A green anesthesia bag was connected to the bag’s outlet and the pressure transducer to the bag’s luer lock port via a Y connector, allowing for an independent reading and plot of the pressures displayed by the system. A PEEP valve was installed in the standard position on the bag. The tape placed on the motor to serve as a non-reflective target for the thermal gun and also secured the thermocouple. The multimeter was connected in series with the motor’s positive lead, to measure the motor current, and later a thermocouple was plugged in to compliment the thermal gun and camera. The pressure line is attached in parallel with the control system’s pressure line
Note: The elastic anesthesia bag only partially models human lung compliance. This is expressed as cmH2O per mL of volume delivered, i.e. a balloon becomes harder to inflate as more volume is delivered. Typical compliances ranges for COVID-19: 15 – 50 mL/cmH2O.
Typical resistance ranges for COVID-19: 5 – 20 cmH2O/(L/s)
For this test the anesthesia bag was not loaded, but weights could be placed on it to increase loading for a functional test. As an example, with an estimated bag surface area of 100 cm2 (when flattened) placing a flat load on top of 5 kg will approximately simulate 40 cmH2O. Note that this is a constant pressure, not a true compliance, and the resistance is not adjustable, as is possible with a breathing simulator, but it will increase the stress on the mechanical and electrical components for testing purposes.
24 Hour Bag Durability Test
System operation was begun at 1200 on 12 April 2020 with the system set to the following parameters: V = 498 mL, RR = 20 BPM, I:E = 1:3. We observed the following pressures: PIP = 26 cmH20, Plateau = 26 cmH20 from the display. The PEEP value was adjusted until the display indicated 15 cmH20. An ambient temperature of 23.5°C was observed.
Periodic observations were made of the system until 8:30 PM. During the afternoon the motor temperature rose and stabilized at 30.3°C. At 1:15 PM a maximum of 33.0°C was observed on the motor casing, was attributed to a corresponding rise in room temperature. The system was left operating overnight.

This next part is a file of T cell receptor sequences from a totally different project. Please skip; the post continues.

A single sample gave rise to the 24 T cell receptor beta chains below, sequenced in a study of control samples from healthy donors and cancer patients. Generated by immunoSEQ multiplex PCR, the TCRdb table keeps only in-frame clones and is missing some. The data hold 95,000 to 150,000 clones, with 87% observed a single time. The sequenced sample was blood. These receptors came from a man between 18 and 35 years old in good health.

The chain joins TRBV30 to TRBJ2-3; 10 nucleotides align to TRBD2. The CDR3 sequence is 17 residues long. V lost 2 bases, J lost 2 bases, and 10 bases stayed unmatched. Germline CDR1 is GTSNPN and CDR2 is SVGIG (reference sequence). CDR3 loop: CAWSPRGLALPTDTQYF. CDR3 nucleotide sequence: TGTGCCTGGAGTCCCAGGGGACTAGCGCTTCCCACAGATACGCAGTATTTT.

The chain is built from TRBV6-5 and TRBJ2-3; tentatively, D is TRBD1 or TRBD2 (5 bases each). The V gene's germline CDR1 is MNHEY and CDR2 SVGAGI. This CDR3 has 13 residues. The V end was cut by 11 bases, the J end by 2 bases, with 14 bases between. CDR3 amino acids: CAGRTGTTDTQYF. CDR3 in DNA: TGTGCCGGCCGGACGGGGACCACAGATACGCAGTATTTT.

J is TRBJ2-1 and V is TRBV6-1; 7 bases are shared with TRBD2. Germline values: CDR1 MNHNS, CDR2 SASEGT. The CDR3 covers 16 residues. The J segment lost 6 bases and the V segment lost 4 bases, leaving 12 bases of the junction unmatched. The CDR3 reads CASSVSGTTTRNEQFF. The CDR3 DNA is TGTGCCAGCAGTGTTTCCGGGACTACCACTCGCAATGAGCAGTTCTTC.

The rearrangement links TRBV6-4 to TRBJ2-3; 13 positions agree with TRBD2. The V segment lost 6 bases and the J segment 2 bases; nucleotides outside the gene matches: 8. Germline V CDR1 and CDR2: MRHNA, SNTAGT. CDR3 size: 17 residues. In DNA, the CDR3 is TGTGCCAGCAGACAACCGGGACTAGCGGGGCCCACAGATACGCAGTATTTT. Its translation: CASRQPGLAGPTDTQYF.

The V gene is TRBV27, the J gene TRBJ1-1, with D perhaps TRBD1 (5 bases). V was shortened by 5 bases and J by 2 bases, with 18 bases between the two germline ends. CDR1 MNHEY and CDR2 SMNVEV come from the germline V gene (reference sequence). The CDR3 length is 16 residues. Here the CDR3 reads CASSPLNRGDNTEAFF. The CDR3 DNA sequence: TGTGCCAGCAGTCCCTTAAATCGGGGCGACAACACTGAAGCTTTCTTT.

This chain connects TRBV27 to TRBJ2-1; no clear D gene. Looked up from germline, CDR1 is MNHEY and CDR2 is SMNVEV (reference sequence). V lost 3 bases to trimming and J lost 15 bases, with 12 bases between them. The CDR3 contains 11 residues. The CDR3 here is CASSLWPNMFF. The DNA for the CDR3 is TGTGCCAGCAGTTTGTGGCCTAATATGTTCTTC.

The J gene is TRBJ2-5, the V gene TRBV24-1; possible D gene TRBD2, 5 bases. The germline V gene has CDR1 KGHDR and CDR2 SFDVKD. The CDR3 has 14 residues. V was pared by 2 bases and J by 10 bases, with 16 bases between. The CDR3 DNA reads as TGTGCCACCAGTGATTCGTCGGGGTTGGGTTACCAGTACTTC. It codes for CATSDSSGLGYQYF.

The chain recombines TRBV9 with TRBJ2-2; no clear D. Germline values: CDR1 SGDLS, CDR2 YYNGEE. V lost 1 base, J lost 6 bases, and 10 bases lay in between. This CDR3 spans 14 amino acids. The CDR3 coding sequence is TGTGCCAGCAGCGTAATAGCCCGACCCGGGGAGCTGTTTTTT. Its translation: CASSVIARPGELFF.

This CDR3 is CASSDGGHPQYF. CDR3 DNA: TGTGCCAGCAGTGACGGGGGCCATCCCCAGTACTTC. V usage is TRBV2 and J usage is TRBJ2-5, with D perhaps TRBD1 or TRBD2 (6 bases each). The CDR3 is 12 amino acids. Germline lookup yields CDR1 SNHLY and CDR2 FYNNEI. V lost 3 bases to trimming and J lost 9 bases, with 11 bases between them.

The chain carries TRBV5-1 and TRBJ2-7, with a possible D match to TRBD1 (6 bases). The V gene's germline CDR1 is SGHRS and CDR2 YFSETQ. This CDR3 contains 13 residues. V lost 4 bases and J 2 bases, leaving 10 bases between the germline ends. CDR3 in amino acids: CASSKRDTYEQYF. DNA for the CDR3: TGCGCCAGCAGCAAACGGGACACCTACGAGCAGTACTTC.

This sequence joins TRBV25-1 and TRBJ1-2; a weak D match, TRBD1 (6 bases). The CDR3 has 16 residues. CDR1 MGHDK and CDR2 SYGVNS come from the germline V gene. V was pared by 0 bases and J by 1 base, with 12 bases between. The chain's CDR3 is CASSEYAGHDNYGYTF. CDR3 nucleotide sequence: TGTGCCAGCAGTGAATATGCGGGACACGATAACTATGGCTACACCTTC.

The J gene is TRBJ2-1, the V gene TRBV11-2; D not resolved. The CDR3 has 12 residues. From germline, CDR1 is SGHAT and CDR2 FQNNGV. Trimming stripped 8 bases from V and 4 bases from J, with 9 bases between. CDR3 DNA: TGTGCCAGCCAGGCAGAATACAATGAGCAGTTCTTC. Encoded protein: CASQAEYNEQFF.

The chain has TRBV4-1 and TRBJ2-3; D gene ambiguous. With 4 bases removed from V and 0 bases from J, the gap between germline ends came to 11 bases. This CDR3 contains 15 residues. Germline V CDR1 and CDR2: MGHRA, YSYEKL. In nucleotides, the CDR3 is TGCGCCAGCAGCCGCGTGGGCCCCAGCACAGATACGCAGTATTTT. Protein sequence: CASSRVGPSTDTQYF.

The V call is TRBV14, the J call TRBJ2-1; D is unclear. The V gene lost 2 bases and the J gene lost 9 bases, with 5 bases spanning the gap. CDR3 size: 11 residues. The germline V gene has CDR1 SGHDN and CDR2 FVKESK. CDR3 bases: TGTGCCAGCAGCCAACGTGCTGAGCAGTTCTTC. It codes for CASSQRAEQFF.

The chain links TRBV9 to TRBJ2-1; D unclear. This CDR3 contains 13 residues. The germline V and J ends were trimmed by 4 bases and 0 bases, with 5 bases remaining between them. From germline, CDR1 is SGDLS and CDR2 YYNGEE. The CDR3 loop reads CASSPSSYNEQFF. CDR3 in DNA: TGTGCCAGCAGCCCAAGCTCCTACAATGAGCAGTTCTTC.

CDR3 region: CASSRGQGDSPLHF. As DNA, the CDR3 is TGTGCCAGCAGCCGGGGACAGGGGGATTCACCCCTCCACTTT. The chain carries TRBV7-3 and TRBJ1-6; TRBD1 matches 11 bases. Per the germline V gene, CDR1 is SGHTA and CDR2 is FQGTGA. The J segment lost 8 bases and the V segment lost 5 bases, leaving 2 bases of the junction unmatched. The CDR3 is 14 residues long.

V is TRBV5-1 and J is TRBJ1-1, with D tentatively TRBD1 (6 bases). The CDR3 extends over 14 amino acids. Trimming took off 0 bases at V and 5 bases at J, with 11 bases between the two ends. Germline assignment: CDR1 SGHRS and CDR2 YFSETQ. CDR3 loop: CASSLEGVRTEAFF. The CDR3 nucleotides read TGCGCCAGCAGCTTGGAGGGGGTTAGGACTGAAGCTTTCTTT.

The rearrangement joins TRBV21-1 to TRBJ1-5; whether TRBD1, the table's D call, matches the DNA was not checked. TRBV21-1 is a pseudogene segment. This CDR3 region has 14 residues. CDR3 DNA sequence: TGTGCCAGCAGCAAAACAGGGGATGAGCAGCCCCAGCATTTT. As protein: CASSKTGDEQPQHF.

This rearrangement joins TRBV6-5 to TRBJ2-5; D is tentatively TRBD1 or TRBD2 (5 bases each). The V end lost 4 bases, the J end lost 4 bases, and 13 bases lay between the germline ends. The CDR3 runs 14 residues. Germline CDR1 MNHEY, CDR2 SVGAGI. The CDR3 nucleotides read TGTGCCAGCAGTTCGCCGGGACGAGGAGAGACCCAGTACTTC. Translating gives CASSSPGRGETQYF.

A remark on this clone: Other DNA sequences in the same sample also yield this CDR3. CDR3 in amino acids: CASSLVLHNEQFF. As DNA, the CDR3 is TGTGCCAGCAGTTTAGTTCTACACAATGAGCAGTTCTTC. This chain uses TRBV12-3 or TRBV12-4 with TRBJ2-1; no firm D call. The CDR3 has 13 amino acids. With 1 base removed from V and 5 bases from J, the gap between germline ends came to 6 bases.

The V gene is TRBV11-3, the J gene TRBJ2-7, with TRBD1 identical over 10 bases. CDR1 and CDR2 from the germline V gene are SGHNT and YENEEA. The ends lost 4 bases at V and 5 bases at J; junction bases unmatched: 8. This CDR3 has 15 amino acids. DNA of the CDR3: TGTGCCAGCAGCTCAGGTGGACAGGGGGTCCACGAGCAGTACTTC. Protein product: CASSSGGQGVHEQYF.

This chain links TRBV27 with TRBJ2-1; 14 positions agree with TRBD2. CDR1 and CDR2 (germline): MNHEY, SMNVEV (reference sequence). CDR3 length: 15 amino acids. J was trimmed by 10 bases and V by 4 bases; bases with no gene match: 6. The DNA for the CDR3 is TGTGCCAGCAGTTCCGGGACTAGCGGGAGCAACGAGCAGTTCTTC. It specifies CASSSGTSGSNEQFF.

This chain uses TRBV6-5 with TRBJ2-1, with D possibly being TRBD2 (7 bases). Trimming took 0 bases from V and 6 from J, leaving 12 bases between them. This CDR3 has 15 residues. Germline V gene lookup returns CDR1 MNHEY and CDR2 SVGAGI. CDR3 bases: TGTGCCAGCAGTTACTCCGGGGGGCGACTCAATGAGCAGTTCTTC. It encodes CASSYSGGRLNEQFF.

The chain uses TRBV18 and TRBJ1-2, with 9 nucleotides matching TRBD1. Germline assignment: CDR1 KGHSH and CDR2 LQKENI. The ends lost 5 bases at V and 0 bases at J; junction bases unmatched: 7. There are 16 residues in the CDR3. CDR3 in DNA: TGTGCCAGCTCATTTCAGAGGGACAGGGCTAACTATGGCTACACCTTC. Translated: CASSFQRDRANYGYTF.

Because the anesthesia bag and circuit does not simulate resistance, PIP and plateau pressures were observed to be the same values. In general, PIP should be higher than plateau under volume control ventilation. Slight drops in both were observed and by 9:30 AM on 13 April 2020 both were 23 cmH20. This might be attributed to slight wear of the valves, minor sensor drift or something else. The current was observed to not exceed 5 A at 12 V on the maximum inwards position, which showed that the system was operating in specification.
The system remained operational and at 1200 (midday) on the 13 April 2020, after 24 hours, the test was completed. After an approximate total of: 28,800 cycles the bag was inspected for wear, though light scuffing was visible. The bag was observed to rebound fully during each expiratory cycle and the valves opened and closed correctly. The bag had not changed position, which indicated that it was not experiencing any significant torqueing. Total cycles were estimated at under 28,000 compressions.
This allowed us to identify issues related to timing and position control, which we expect have been corrected in the most recent release. This is presented to emphasize why bench testing is essential!
System testing now continued more aggressive TV, I:E and RR settings closer to the system maximums. At this point a high temperature condition was identified with the thermal gun, thermocouple and thermal camera, shown in Figure 2, with an external motor temperature of 70° C, while the gearbox maintained unremarkable temperatures. The in line Ammeter allowed us to identify that the current spiked momentarily to 12 A at the inside of the stroke.
This allowed the issue to be diagnosed: Due to an error affecting commanded position, the arms were closing to the point that the bag was fully compressed (pancaked) and, unable to move further and, hence, the position control was increasing its PWM duty cycle to no avail. With adjustment of parameters, the motor cooled down and continued to operate reliably.
Separately, the arms were observed to also have an inwards position drift, i.e. the maximum commanded extended position had decreased. This resolved when the system was power cycled and, thus rehomed. Subtle errors of this type only show up in longer term testing.
Using the Vernier pressure sensor connected to the Y we were able to validate that the displayed values of PIP, Plateau and PEEP were within 1 – 2 cmH2O of the actual values. Furthermore, this pressure sensor provided a means to rapidly plot the cycle and examine timing.